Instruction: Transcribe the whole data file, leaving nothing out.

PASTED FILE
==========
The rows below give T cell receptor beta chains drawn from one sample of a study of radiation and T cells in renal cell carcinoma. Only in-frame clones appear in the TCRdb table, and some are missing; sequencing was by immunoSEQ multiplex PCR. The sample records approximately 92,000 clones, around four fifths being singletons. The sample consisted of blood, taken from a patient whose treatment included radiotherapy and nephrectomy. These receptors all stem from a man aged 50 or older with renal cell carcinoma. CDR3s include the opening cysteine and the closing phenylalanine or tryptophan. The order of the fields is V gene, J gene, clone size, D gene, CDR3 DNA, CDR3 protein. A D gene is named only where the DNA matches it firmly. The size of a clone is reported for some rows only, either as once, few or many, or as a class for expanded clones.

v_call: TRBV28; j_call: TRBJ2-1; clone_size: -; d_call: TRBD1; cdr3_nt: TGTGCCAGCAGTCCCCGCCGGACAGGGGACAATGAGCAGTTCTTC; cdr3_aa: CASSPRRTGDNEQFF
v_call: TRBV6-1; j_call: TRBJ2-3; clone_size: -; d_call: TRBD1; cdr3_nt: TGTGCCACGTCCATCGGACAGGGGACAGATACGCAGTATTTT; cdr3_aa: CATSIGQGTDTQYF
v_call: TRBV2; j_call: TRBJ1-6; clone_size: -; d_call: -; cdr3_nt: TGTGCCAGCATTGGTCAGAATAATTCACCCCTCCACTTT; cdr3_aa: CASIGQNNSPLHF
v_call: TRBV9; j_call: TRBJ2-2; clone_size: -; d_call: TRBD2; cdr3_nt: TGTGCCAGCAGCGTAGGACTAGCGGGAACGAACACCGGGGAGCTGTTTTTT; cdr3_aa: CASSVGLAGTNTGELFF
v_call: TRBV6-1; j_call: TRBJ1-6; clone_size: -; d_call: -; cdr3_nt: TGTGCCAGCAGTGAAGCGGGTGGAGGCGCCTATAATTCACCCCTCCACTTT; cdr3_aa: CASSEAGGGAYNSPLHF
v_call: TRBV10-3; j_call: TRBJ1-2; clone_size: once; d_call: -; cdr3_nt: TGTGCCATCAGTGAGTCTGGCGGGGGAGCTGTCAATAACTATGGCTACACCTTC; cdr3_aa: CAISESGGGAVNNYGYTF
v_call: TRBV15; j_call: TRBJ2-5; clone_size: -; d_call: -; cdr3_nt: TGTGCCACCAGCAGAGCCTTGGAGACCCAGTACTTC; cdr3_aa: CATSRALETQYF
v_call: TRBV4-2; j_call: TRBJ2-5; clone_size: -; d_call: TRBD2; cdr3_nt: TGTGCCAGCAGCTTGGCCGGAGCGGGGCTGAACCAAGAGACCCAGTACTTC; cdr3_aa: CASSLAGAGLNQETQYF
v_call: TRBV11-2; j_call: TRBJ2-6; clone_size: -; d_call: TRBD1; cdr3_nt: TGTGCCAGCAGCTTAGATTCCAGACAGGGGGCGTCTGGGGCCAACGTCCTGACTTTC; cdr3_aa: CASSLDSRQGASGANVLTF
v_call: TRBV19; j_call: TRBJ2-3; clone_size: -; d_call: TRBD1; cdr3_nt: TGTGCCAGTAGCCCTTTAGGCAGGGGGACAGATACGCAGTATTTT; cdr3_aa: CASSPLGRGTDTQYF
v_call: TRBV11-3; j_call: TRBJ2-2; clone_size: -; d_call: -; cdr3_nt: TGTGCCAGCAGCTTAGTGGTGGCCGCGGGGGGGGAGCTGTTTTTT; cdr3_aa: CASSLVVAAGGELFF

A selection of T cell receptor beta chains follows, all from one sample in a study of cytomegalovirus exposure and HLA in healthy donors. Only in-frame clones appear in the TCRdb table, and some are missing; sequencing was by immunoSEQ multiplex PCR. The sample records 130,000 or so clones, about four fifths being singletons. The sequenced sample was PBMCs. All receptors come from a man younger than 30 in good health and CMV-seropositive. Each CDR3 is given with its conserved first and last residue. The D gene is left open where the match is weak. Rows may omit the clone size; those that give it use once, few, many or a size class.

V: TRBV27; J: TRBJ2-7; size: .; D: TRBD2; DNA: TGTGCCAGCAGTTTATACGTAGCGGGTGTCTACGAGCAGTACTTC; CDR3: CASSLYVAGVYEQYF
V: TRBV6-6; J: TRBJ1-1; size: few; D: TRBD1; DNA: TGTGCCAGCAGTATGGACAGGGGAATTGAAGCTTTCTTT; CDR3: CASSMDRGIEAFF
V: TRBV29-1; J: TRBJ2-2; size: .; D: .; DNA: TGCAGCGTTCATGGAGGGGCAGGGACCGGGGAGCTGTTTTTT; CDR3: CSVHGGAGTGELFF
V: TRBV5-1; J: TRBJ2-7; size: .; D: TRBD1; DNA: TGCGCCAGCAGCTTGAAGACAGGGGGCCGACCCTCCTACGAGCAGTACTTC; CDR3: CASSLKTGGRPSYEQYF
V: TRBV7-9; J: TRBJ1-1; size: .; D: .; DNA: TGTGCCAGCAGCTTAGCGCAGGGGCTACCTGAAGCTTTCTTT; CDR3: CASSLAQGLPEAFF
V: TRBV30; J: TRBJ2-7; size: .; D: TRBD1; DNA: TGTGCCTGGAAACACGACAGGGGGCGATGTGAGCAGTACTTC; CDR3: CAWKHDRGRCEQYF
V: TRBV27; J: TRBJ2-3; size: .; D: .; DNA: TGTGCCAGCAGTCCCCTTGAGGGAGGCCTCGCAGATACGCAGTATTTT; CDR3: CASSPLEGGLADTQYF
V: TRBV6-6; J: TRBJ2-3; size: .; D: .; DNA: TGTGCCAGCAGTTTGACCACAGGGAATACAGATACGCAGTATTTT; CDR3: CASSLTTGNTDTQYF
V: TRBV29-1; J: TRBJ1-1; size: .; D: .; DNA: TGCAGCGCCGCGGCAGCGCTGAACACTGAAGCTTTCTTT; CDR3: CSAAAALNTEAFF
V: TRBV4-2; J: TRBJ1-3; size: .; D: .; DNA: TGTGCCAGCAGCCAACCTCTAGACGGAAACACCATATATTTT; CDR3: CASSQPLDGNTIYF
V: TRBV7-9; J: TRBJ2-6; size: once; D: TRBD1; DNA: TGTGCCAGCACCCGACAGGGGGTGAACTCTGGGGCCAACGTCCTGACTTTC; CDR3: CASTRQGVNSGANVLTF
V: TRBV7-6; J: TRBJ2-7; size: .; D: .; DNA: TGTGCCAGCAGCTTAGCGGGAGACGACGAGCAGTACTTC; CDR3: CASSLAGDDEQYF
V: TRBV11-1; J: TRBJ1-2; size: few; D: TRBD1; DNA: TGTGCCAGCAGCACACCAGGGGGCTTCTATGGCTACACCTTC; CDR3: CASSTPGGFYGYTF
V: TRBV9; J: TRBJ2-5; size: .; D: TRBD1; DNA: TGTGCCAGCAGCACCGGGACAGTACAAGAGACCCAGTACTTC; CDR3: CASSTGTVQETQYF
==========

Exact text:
The rows below give T cell receptor beta chains drawn from one sample of a study of radiation and T cells in renal cell carcinoma. Only in-frame clones appear in the TCRdb table, and some are missing; sequencing was by immunoSEQ multiplex PCR. The sample records approximately 92,000 clones, around four fifths being singletons. The sample consisted of blood, taken from a patient whose treatment included radiotherapy and nephrectomy. These receptors all stem from a man aged 50 or older with renal cell carcinoma. CDR3s include the opening cysteine and the closing phenylalanine or tryptophan. The order of the fields is V gene, J gene, clone size, D gene, CDR3 DNA, CDR3 protein. A D gene is named only where the DNA matches it firmly. The size of a clone is reported for some rows only, either as once, few or many, or as a class for expanded clones.

v_call: TRBV28; j_call: TRBJ2-1; clone_size: -; d_call: TRBD1; cdr3_nt: TGTGCCAGCAGTCCCCGCCGGACAGGGGACAATGAGCAGTTCTTC; cdr3_aa: CASSPRRTGDNEQFF
v_call: TRBV6-1; j_call: TRBJ2-3; clone_size: -; d_call: TRBD1; cdr3_nt: TGTGCCACGTCCATCGGACAGGGGACAGATACGCAGTATTTT; cdr3_aa: CATSIGQGTDTQYF
v_call: TRBV2; j_call: TRBJ1-6; clone_size: -; d_call: -; cdr3_nt: TGTGCCAGCATTGGTCAGAATAATTCACCCCTCCACTTT; cdr3_aa: CASIGQNNSPLHF
v_call: TRBV9; j_call: TRBJ2-2; clone_size: -; d_call: TRBD2; cdr3_nt: TGTGCCAGCAGCGTAGGACTAGCGGGAACGAACACCGGGGAGCTGTTTTTT; cdr3_aa: CASSVGLAGTNTGELFF
v_call: TRBV6-1; j_call: TRBJ1-6; clone_size: -; d_call: -; cdr3_nt: TGTGCCAGCAGTGAAGCGGGTGGAGGCGCCTATAATTCACCCCTCCACTTT; cdr3_aa: CASSEAGGGAYNSPLHF
v_call: TRBV10-3; j_call: TRBJ1-2; clone_size: once; d_call: -; cdr3_nt: TGTGCCATCAGTGAGTCTGGCGGGGGAGCTGTCAATAACTATGGCTACACCTTC; cdr3_aa: CAISESGGGAVNNYGYTF
v_call: TRBV15; j_call: TRBJ2-5; clone_size: -; d_call: -; cdr3_nt: TGTGCCACCAGCAGAGCCTTGGAGACCCAGTACTTC; cdr3_aa: CATSRALETQYF
v_call: TRBV4-2; j_call: TRBJ2-5; clone_size: -; d_call: TRBD2; cdr3_nt: TGTGCCAGCAGCTTGGCCGGAGCGGGGCTGAACCAAGAGACCCAGTACTTC; cdr3_aa: CASSLAGAGLNQETQYF
v_call: TRBV11-2; j_call: TRBJ2-6; clone_size: -; d_call: TRBD1; cdr3_nt: TGTGCCAGCAGCTTAGATTCCAGACAGGGGGCGTCTGGGGCCAACGTCCTGACTTTC; cdr3_aa: CASSLDSRQGASGANVLTF
v_call: TRBV19; j_call: TRBJ2-3; clone_size: -; d_call: TRBD1; cdr3_nt: TGTGCCAGTAGCCCTTTAGGCAGGGGGACAGATACGCAGTATTTT; cdr3_aa: CASSPLGRGTDTQYF
v_call: TRBV11-3; j_call: TRBJ2-2; clone_size: -; d_call: -; cdr3_nt: TGTGCCAGCAGCTTAGTGGTGGCCGCGGGGGGGGAGCTGTTTTTT; cdr3_aa: CASSLVVAAGGELFF

A selection of T cell receptor beta chains follows, all from one sample in a study of cytomegalovirus exposure and HLA in healthy donors. Only in-frame clones appear in the TCRdb table, and some are missing; sequencing was by immunoSEQ multiplex PCR. The sample records 130,000 or so clones, about four fifths being singletons. The sequenced sample was PBMCs. All receptors come from a man younger than 30 in good health and CMV-seropositive. Each CDR3 is given with its conserved first and last residue. The D gene is left open where the match is weak. Rows may omit the clone size; those that give it use once, few, many or a size class.

V: TRBV27; J: TRBJ2-7; size: .; D: TRBD2; DNA: TGTGCCAGCAGTTTATACGTAGCGGGTGTCTACGAGCAGTACTTC; CDR3: CASSLYVAGVYEQYF
V: TRBV6-6; J: TRBJ1-1; size: few; D: TRBD1; DNA: TGTGCCAGCAGTATGGACAGGGGAATTGAAGCTTTCTTT; CDR3: CASSMDRGIEAFF
V: TRBV29-1; J: TRBJ2-2; size: .; D: .; DNA: TGCAGCGTTCATGGAGGGGCAGGGACCGGGGAGCTGTTTTTT; CDR3: CSVHGGAGTGELFF
V: TRBV5-1; J: TRBJ2-7; size: .; D: TRBD1; DNA: TGCGCCAGCAGCTTGAAGACAGGGGGCCGACCCTCCTACGAGCAGTACTTC; CDR3: CASSLKTGGRPSYEQYF
V: TRBV7-9; J: TRBJ1-1; size: .; D: .; DNA: TGTGCCAGCAGCTTAGCGCAGGGGCTACCTGAAGCTTTCTTT; CDR3: CASSLAQGLPEAFF
V: TRBV30; J: TRBJ2-7; size: .; D: TRBD1; DNA: TGTGCCTGGAAACACGACAGGGGGCGATGTGAGCAGTACTTC; CDR3: CAWKHDRGRCEQYF
V: TRBV27; J: TRBJ2-3; size: .; D: .; DNA: TGTGCCAGCAGTCCCCTTGAGGGAGGCCTCGCAGATACGCAGTATTTT; CDR3: CASSPLEGGLADTQYF
V: TRBV6-6; J: TRBJ2-3; size: .; D: .; DNA: TGTGCCAGCAGTTTGACCACAGGGAATACAGATACGCAGTATTTT; CDR3: CASSLTTGNTDTQYF
V: TRBV29-1; J: TRBJ1-1; size: .; D: .; DNA: TGCAGCGCCGCGGCAGCGCTGAACACTGAAGCTTTCTTT; CDR3: CSAAAALNTEAFF
V: TRBV4-2; J: TRBJ1-3; size: .; D: .; DNA: TGTGCCAGCAGCCAACCTCTAGACGGAAACACCATATATTTT; CDR3: CASSQPLDGNTIYF
V: TRBV7-9; J: TRBJ2-6; size: once; D: TRBD1; DNA: TGTGCCAGCACCCGACAGGGGGTGAACTCTGGGGCCAACGTCCTGACTTTC; CDR3: CASTRQGVNSGANVLTF
V: TRBV7-6; J: TRBJ2-7; size: .; D: .; DNA: TGTGCCAGCAGCTTAGCGGGAGACGACGAGCAGTACTTC; CDR3: CASSLAGDDEQYF
V: TRBV11-1; J: TRBJ1-2; size: few; D: TRBD1; DNA: TGTGCCAGCAGCACACCAGGGGGCTTCTATGGCTACACCTTC; CDR3: CASSTPGGFYGYTF
V: TRBV9; J: TRBJ2-5; size: .; D: TRBD1; DNA: TGTGCCAGCAGCACCGGGACAGTACAAGAGACCCAGTACTTC; CDR3: CASSTGTVQETQYF